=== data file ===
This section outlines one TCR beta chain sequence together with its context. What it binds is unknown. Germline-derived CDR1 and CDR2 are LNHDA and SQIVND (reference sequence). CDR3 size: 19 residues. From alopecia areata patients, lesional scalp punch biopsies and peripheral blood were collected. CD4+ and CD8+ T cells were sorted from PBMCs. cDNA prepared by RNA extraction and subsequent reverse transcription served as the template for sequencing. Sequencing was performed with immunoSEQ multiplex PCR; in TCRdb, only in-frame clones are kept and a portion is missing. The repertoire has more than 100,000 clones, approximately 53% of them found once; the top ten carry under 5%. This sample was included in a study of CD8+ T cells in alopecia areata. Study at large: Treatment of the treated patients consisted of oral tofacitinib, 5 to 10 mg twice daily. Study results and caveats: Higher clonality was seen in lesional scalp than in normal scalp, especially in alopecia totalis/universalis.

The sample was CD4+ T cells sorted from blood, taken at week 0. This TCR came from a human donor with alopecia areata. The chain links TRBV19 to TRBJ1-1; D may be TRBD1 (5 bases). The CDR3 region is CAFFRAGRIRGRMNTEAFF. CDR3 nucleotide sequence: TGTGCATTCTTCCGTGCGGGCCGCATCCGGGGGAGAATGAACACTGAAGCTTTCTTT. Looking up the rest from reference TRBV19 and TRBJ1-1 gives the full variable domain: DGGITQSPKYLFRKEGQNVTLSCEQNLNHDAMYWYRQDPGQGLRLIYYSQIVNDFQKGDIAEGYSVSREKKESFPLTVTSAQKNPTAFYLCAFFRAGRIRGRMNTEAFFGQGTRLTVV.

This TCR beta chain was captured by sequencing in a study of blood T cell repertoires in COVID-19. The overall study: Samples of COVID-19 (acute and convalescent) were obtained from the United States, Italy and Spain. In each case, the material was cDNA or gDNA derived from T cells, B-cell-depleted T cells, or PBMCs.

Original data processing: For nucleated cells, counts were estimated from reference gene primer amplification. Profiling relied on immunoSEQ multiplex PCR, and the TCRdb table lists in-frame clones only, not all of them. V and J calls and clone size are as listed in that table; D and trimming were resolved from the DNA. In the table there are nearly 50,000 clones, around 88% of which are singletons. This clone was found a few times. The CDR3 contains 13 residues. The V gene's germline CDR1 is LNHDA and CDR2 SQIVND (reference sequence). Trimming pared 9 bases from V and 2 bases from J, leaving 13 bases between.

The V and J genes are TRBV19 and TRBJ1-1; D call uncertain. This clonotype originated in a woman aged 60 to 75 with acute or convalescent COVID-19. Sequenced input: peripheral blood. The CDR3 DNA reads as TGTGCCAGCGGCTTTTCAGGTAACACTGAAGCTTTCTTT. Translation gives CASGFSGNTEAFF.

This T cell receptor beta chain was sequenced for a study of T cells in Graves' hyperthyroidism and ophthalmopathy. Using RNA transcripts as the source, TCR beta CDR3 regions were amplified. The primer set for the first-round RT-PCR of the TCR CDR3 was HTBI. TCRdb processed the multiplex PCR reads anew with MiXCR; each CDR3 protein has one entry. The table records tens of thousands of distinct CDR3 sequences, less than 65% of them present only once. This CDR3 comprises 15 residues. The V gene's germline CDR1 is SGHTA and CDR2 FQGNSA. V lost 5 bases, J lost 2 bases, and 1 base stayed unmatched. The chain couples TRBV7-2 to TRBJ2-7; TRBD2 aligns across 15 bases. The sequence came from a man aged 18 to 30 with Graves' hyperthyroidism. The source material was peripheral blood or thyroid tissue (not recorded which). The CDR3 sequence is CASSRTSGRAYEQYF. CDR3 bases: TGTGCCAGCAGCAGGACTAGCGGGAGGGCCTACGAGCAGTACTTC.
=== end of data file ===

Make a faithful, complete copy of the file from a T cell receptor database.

This section outlines one TCR beta chain sequence together with its context. What it binds is unknown. Germline-derived CDR1 and CDR2 are LNHDA and SQIVND (reference sequence). CDR3 size: 19 residues. From alopecia areata patients, lesional scalp punch biopsies and peripheral blood were collected. CD4+ and CD8+ T cells were sorted from PBMCs. cDNA prepared by RNA extraction and subsequent reverse transcription served as the template for sequencing. Sequencing was performed with immunoSEQ multiplex PCR; in TCRdb, only in-frame clones are kept and a portion is missing. The repertoire has more than 100,000 clones, approximately 53% of them found once; the top ten carry under 5%. This sample was included in a study of CD8+ T cells in alopecia areata. Study at large: Treatment of the treated patients consisted of oral tofacitinib, 5 to 10 mg twice daily. Study results and caveats: Higher clonality was seen in lesional scalp than in normal scalp, especially in alopecia totalis/universalis.

The sample was CD4+ T cells sorted from blood, taken at week 0. This TCR came from a human donor with alopecia areata. The chain links TRBV19 to TRBJ1-1; D may be TRBD1 (5 bases). The CDR3 region is CAFFRAGRIRGRMNTEAFF. CDR3 nucleotide sequence: TGTGCATTCTTCCGTGCGGGCCGCATCCGGGGGAGAATGAACACTGAAGCTTTCTTT. Looking up the rest from reference TRBV19 and TRBJ1-1 gives the full variable domain: DGGITQSPKYLFRKEGQNVTLSCEQNLNHDAMYWYRQDPGQGLRLIYYSQIVNDFQKGDIAEGYSVSREKKESFPLTVTSAQKNPTAFYLCAFFRAGRIRGRMNTEAFFGQGTRLTVV.

This TCR beta chain was captured by sequencing in a study of blood T cell repertoires in COVID-19. The overall study: Samples of COVID-19 (acute and convalescent) were obtained from the United States, Italy and Spain. In each case, the material was cDNA or gDNA derived from T cells, B-cell-depleted T cells, or PBMCs.

Original data processing: For nucleated cells, counts were estimated from reference gene primer amplification. Profiling relied on immunoSEQ multiplex PCR, and the TCRdb table lists in-frame clones only, not all of them. V and J calls and clone size are as listed in that table; D and trimming were resolved from the DNA. In the table there are nearly 50,000 clones, around 88% of which are singletons. This clone was found a few times. The CDR3 contains 13 residues. The V gene's germline CDR1 is LNHDA and CDR2 SQIVND (reference sequence). Trimming pared 9 bases from V and 2 bases from J, leaving 13 bases between.

The V and J genes are TRBV19 and TRBJ1-1; D call uncertain. This clonotype originated in a woman aged 60 to 75 with acute or convalescent COVID-19. Sequenced input: peripheral blood. The CDR3 DNA reads as TGTGCCAGCGGCTTTTCAGGTAACACTGAAGCTTTCTTT. Translation gives CASGFSGNTEAFF.

This T cell receptor beta chain was sequenced for a study of T cells in Graves' hyperthyroidism and ophthalmopathy. Using RNA transcripts as the source, TCR beta CDR3 regions were amplified. The primer set for the first-round RT-PCR of the TCR CDR3 was HTBI. TCRdb processed the multiplex PCR reads anew with MiXCR; each CDR3 protein has one entry. The table records tens of thousands of distinct CDR3 sequences, less than 65% of them present only once. This CDR3 comprises 15 residues. The V gene's germline CDR1 is SGHTA and CDR2 FQGNSA. V lost 5 bases, J lost 2 bases, and 1 base stayed unmatched. The chain couples TRBV7-2 to TRBJ2-7; TRBD2 aligns across 15 bases. The sequence came from a man aged 18 to 30 with Graves' hyperthyroidism. The source material was peripheral blood or thyroid tissue (not recorded which). The CDR3 sequence is CASSRTSGRAYEQYF. CDR3 bases: TGTGCCAGCAGCAGGACTAGCGGGAGGGCCTACGAGCAGTACTTC.